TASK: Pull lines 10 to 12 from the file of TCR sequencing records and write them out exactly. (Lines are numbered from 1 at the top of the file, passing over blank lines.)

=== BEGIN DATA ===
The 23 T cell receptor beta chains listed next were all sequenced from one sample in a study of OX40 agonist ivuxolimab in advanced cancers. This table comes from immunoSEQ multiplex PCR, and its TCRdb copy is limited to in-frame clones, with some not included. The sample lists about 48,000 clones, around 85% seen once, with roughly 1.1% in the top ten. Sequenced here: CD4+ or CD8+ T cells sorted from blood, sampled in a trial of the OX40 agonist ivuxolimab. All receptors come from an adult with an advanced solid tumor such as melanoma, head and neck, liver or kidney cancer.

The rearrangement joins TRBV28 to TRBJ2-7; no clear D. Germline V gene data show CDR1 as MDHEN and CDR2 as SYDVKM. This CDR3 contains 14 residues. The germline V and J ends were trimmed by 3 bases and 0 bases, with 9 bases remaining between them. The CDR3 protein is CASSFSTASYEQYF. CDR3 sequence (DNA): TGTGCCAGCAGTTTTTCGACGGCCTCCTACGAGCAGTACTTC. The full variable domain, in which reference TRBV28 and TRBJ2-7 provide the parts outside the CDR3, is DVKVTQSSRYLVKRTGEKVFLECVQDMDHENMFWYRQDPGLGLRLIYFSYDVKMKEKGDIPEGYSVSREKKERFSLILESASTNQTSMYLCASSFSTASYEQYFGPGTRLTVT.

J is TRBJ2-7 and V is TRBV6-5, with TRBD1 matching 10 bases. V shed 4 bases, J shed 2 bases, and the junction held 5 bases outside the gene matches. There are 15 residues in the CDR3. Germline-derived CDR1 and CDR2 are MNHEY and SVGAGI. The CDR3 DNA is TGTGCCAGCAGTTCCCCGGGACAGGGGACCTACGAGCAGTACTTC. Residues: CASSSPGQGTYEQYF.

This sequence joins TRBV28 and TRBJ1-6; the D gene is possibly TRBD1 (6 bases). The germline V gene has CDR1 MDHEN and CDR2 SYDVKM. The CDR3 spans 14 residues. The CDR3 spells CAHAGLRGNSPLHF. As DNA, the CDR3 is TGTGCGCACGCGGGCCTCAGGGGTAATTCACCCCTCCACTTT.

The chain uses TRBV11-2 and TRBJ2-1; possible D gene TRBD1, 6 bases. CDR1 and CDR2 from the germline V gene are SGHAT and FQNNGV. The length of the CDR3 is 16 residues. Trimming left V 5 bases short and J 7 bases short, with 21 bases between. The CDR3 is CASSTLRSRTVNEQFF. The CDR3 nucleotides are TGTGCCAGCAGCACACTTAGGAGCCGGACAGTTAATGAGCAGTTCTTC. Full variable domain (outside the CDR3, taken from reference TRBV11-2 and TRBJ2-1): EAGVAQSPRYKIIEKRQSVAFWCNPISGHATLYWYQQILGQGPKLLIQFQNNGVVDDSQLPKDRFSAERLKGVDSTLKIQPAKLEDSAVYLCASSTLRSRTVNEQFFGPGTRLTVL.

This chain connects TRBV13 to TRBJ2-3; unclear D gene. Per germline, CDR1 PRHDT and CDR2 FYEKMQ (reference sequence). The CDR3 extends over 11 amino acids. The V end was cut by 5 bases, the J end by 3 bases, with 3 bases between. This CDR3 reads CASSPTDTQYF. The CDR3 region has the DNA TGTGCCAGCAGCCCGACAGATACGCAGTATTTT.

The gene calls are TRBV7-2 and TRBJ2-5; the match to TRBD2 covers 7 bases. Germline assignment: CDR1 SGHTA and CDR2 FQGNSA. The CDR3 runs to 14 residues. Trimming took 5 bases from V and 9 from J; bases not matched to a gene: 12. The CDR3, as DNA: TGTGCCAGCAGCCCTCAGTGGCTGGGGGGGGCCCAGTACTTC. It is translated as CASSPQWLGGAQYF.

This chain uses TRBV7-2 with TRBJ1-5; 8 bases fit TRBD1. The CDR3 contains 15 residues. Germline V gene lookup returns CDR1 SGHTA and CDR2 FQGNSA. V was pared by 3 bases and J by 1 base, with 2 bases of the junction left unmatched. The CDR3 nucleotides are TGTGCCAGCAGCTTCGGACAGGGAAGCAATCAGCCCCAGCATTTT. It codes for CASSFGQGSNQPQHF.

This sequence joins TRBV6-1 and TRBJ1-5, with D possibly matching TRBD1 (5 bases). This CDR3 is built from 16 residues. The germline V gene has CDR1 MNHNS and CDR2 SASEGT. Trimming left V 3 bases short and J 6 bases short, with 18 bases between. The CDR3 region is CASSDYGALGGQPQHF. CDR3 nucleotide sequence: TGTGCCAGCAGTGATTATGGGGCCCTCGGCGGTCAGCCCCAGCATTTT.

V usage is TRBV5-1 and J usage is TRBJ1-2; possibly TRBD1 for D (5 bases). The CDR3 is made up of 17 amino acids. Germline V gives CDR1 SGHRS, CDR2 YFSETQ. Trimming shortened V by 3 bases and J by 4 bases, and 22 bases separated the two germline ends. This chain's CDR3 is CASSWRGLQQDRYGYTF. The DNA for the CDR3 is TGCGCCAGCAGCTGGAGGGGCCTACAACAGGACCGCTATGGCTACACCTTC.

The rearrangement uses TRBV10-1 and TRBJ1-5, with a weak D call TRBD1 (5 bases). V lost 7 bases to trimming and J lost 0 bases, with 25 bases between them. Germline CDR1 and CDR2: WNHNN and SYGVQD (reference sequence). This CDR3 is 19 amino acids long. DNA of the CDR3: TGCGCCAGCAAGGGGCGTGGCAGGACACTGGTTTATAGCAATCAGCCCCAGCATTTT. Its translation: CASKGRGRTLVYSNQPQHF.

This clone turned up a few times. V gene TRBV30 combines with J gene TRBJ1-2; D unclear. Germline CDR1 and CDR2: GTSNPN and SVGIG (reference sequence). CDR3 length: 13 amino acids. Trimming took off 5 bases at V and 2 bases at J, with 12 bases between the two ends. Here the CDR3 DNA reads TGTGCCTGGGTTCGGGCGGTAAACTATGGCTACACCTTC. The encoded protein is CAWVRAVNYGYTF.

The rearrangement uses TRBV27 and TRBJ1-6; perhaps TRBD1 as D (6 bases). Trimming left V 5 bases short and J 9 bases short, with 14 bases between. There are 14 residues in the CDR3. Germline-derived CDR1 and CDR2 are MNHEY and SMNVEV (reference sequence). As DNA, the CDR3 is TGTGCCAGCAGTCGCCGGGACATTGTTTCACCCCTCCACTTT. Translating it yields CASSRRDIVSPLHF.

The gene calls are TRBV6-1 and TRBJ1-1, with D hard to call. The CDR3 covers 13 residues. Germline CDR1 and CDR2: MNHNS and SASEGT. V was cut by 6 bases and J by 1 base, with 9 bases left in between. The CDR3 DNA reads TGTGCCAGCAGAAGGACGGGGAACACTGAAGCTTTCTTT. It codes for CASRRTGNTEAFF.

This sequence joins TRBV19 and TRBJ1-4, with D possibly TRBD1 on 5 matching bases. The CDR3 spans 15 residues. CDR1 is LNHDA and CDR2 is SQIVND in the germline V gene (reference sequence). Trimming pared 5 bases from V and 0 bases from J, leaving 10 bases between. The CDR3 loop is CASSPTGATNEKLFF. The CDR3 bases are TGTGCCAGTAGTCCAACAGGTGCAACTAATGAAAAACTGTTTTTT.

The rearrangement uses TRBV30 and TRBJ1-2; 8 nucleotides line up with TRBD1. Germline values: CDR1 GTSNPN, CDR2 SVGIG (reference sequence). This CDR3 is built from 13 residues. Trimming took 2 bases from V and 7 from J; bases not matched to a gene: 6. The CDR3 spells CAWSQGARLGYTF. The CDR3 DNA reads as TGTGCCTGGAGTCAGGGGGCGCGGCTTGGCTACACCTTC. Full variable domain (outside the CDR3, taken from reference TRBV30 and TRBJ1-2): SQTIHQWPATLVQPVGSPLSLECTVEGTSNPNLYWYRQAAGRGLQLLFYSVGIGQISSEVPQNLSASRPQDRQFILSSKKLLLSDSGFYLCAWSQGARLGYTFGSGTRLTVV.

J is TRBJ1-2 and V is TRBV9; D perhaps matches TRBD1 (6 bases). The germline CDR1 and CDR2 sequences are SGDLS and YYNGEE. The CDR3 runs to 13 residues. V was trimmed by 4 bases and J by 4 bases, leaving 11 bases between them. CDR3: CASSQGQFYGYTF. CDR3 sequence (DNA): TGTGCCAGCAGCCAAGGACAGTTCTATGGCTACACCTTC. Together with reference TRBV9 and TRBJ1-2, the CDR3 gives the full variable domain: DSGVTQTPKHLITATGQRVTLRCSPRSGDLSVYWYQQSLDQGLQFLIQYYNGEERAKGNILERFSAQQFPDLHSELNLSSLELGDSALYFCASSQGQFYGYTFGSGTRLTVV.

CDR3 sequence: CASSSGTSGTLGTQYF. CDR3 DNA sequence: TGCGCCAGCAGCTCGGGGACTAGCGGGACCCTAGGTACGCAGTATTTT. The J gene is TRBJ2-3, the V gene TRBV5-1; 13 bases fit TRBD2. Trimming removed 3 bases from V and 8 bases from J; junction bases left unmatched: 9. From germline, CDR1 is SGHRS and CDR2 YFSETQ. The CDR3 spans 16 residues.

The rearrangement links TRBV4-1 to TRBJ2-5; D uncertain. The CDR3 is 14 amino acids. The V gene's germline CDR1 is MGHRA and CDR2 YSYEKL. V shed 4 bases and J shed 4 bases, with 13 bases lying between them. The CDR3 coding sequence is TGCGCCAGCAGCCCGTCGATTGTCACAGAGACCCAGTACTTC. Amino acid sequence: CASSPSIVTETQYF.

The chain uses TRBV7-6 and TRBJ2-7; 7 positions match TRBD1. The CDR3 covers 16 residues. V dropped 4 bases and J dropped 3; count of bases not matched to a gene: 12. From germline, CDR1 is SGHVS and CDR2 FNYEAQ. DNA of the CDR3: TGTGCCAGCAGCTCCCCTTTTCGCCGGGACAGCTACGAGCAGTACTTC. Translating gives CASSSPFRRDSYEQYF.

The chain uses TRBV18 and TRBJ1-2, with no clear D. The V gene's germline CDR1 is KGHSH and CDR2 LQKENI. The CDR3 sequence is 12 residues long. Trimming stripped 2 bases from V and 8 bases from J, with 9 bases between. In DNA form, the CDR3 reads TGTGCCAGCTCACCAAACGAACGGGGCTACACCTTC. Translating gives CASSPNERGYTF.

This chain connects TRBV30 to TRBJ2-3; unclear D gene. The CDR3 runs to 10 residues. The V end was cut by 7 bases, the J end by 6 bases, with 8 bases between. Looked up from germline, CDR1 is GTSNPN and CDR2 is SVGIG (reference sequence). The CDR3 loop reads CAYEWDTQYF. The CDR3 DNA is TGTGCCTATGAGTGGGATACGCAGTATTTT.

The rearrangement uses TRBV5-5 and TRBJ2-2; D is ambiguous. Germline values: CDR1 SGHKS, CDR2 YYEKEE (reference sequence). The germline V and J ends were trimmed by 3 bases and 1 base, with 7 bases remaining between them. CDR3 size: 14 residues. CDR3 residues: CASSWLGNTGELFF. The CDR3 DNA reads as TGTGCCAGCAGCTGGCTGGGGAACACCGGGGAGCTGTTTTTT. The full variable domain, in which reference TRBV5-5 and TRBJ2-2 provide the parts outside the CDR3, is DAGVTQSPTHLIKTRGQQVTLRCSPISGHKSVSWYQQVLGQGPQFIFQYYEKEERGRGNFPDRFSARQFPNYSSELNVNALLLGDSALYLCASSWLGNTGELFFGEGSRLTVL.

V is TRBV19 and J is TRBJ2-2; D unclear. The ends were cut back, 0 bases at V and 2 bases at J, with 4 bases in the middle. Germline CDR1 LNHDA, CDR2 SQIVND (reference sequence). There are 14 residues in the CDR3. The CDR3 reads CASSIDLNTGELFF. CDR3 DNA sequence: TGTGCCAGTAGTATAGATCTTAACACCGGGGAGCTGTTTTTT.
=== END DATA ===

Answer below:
V usage is TRBV5-1 and J usage is TRBJ1-2; possibly TRBD1 for D (5 bases). The CDR3 is made up of 17 amino acids. Germline V gives CDR1 SGHRS, CDR2 YFSETQ. Trimming shortened V by 3 bases and J by 4 bases, and 22 bases separated the two germline ends. This chain's CDR3 is CASSWRGLQQDRYGYTF. The DNA for the CDR3 is TGCGCCAGCAGCTGGAGGGGCCTACAACAGGACCGCTATGGCTACACCTTC.

The rearrangement uses TRBV10-1 and TRBJ1-5, with a weak D call TRBD1 (5 bases). V lost 7 bases to trimming and J lost 0 bases, with 25 bases between them. Germline CDR1 and CDR2: WNHNN and SYGVQD (reference sequence). This CDR3 is 19 amino acids long. DNA of the CDR3: TGCGCCAGCAAGGGGCGTGGCAGGACACTGGTTTATAGCAATCAGCCCCAGCATTTT. Its translation: CASKGRGRTLVYSNQPQHF.

This clone turned up a few times. V gene TRBV30 combines with J gene TRBJ1-2; D unclear. Germline CDR1 and CDR2: GTSNPN and SVGIG (reference sequence). CDR3 length: 13 amino acids. Trimming took off 5 bases at V and 2 bases at J, with 12 bases between the two ends. Here the CDR3 DNA reads TGTGCCTGGGTTCGGGCGGTAAACTATGGCTACACCTTC. The encoded protein is CAWVRAVNYGYTF.